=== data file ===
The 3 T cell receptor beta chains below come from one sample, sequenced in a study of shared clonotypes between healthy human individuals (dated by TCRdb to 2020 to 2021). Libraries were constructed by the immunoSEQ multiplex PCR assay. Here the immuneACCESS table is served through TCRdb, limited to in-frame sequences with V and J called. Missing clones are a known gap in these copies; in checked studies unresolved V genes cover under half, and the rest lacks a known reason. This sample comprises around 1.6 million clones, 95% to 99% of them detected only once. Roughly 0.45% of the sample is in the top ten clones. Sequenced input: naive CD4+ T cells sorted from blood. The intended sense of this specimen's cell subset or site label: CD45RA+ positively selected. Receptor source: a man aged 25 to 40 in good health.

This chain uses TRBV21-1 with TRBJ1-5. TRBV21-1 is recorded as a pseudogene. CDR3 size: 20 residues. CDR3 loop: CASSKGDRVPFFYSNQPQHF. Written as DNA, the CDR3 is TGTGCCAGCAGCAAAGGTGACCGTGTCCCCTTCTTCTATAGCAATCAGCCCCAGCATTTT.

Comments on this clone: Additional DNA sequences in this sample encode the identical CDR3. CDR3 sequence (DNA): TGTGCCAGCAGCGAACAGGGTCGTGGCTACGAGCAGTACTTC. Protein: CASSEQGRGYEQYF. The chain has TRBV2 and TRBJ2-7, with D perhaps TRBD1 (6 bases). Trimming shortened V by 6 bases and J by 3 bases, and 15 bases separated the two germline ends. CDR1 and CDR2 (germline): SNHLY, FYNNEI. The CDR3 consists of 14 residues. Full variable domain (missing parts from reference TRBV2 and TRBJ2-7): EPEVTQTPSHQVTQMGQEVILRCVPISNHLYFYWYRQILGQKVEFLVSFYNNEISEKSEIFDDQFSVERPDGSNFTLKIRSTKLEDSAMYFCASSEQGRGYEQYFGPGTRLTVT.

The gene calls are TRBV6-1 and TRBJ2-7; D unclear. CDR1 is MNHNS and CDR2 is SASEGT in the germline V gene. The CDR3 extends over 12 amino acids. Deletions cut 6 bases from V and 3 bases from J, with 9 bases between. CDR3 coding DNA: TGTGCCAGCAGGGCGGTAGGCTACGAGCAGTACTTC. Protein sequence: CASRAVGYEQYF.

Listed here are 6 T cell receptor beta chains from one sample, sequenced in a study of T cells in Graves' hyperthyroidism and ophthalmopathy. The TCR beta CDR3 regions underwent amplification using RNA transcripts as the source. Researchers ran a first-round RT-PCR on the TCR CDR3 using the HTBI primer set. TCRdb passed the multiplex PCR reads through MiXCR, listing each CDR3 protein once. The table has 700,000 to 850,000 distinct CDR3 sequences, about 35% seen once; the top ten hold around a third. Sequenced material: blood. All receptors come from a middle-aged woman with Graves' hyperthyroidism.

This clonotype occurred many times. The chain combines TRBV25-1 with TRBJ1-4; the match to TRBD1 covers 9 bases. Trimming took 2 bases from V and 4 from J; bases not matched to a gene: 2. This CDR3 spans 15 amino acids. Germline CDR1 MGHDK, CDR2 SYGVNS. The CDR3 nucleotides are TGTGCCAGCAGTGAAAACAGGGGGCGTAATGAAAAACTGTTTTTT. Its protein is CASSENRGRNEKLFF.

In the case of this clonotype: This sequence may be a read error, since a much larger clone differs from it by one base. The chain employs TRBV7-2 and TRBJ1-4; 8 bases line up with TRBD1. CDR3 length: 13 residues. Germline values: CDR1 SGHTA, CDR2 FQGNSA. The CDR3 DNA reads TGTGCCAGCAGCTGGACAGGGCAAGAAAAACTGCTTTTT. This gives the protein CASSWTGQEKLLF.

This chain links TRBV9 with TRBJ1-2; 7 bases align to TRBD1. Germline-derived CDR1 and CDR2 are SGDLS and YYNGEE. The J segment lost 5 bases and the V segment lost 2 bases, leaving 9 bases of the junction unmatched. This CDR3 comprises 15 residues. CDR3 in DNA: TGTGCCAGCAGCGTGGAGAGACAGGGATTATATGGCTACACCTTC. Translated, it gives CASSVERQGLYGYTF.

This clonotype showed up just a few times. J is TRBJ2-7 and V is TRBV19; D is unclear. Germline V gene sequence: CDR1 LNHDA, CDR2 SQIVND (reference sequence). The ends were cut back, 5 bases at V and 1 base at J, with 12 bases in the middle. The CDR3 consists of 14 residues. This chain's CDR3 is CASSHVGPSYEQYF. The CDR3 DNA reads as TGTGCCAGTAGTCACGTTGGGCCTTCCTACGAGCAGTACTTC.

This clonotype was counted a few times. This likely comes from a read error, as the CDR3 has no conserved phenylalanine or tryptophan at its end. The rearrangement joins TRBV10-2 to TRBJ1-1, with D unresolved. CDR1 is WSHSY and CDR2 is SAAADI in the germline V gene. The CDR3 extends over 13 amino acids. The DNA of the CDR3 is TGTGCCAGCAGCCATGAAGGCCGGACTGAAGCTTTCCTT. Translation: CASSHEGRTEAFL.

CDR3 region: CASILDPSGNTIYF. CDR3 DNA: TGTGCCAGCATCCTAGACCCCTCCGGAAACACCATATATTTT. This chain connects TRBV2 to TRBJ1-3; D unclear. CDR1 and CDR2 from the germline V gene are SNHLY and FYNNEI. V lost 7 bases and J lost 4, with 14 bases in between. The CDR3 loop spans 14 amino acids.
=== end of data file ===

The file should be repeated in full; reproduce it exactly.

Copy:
The 3 T cell receptor beta chains below come from one sample, sequenced in a study of shared clonotypes between healthy human individuals (dated by TCRdb to 2020 to 2021). Libraries were constructed by the immunoSEQ multiplex PCR assay. Here the immuneACCESS table is served through TCRdb, limited to in-frame sequences with V and J called. Missing clones are a known gap in these copies; in checked studies unresolved V genes cover under half, and the rest lacks a known reason. This sample comprises around 1.6 million clones, 95% to 99% of them detected only once. Roughly 0.45% of the sample is in the top ten clones. Sequenced input: naive CD4+ T cells sorted from blood. The intended sense of this specimen's cell subset or site label: CD45RA+ positively selected. Receptor source: a man aged 25 to 40 in good health.

This chain uses TRBV21-1 with TRBJ1-5. TRBV21-1 is recorded as a pseudogene. CDR3 size: 20 residues. CDR3 loop: CASSKGDRVPFFYSNQPQHF. Written as DNA, the CDR3 is TGTGCCAGCAGCAAAGGTGACCGTGTCCCCTTCTTCTATAGCAATCAGCCCCAGCATTTT.

Comments on this clone: Additional DNA sequences in this sample encode the identical CDR3. CDR3 sequence (DNA): TGTGCCAGCAGCGAACAGGGTCGTGGCTACGAGCAGTACTTC. Protein: CASSEQGRGYEQYF. The chain has TRBV2 and TRBJ2-7, with D perhaps TRBD1 (6 bases). Trimming shortened V by 6 bases and J by 3 bases, and 15 bases separated the two germline ends. CDR1 and CDR2 (germline): SNHLY, FYNNEI. The CDR3 consists of 14 residues. Full variable domain (missing parts from reference TRBV2 and TRBJ2-7): EPEVTQTPSHQVTQMGQEVILRCVPISNHLYFYWYRQILGQKVEFLVSFYNNEISEKSEIFDDQFSVERPDGSNFTLKIRSTKLEDSAMYFCASSEQGRGYEQYFGPGTRLTVT.

The gene calls are TRBV6-1 and TRBJ2-7; D unclear. CDR1 is MNHNS and CDR2 is SASEGT in the germline V gene. The CDR3 extends over 12 amino acids. Deletions cut 6 bases from V and 3 bases from J, with 9 bases between. CDR3 coding DNA: TGTGCCAGCAGGGCGGTAGGCTACGAGCAGTACTTC. Protein sequence: CASRAVGYEQYF.

Listed here are 6 T cell receptor beta chains from one sample, sequenced in a study of T cells in Graves' hyperthyroidism and ophthalmopathy. The TCR beta CDR3 regions underwent amplification using RNA transcripts as the source. Researchers ran a first-round RT-PCR on the TCR CDR3 using the HTBI primer set. TCRdb passed the multiplex PCR reads through MiXCR, listing each CDR3 protein once. The table has 700,000 to 850,000 distinct CDR3 sequences, about 35% seen once; the top ten hold around a third. Sequenced material: blood. All receptors come from a middle-aged woman with Graves' hyperthyroidism.

This clonotype occurred many times. The chain combines TRBV25-1 with TRBJ1-4; the match to TRBD1 covers 9 bases. Trimming took 2 bases from V and 4 from J; bases not matched to a gene: 2. This CDR3 spans 15 amino acids. Germline CDR1 MGHDK, CDR2 SYGVNS. The CDR3 nucleotides are TGTGCCAGCAGTGAAAACAGGGGGCGTAATGAAAAACTGTTTTTT. Its protein is CASSENRGRNEKLFF.

In the case of this clonotype: This sequence may be a read error, since a much larger clone differs from it by one base. The chain employs TRBV7-2 and TRBJ1-4; 8 bases line up with TRBD1. CDR3 length: 13 residues. Germline values: CDR1 SGHTA, CDR2 FQGNSA. The CDR3 DNA reads TGTGCCAGCAGCTGGACAGGGCAAGAAAAACTGCTTTTT. This gives the protein CASSWTGQEKLLF.

This chain links TRBV9 with TRBJ1-2; 7 bases align to TRBD1. Germline-derived CDR1 and CDR2 are SGDLS and YYNGEE. The J segment lost 5 bases and the V segment lost 2 bases, leaving 9 bases of the junction unmatched. This CDR3 comprises 15 residues. CDR3 in DNA: TGTGCCAGCAGCGTGGAGAGACAGGGATTATATGGCTACACCTTC. Translated, it gives CASSVERQGLYGYTF.

This clonotype showed up just a few times. J is TRBJ2-7 and V is TRBV19; D is unclear. Germline V gene sequence: CDR1 LNHDA, CDR2 SQIVND (reference sequence). The ends were cut back, 5 bases at V and 1 base at J, with 12 bases in the middle. The CDR3 consists of 14 residues. This chain's CDR3 is CASSHVGPSYEQYF. The CDR3 DNA reads as TGTGCCAGTAGTCACGTTGGGCCTTCCTACGAGCAGTACTTC.

This clonotype was counted a few times. This likely comes from a read error, as the CDR3 has no conserved phenylalanine or tryptophan at its end. The rearrangement joins TRBV10-2 to TRBJ1-1, with D unresolved. CDR1 is WSHSY and CDR2 is SAAADI in the germline V gene. The CDR3 extends over 13 amino acids. The DNA of the CDR3 is TGTGCCAGCAGCCATGAAGGCCGGACTGAAGCTTTCCTT. Translation: CASSHEGRTEAFL.

CDR3 region: CASILDPSGNTIYF. CDR3 DNA: TGTGCCAGCATCCTAGACCCCTCCGGAAACACCATATATTTT. This chain connects TRBV2 to TRBJ1-3; D unclear. CDR1 and CDR2 from the germline V gene are SNHLY and FYNNEI. V lost 7 bases and J lost 4, with 14 bases in between. The CDR3 loop spans 14 amino acids.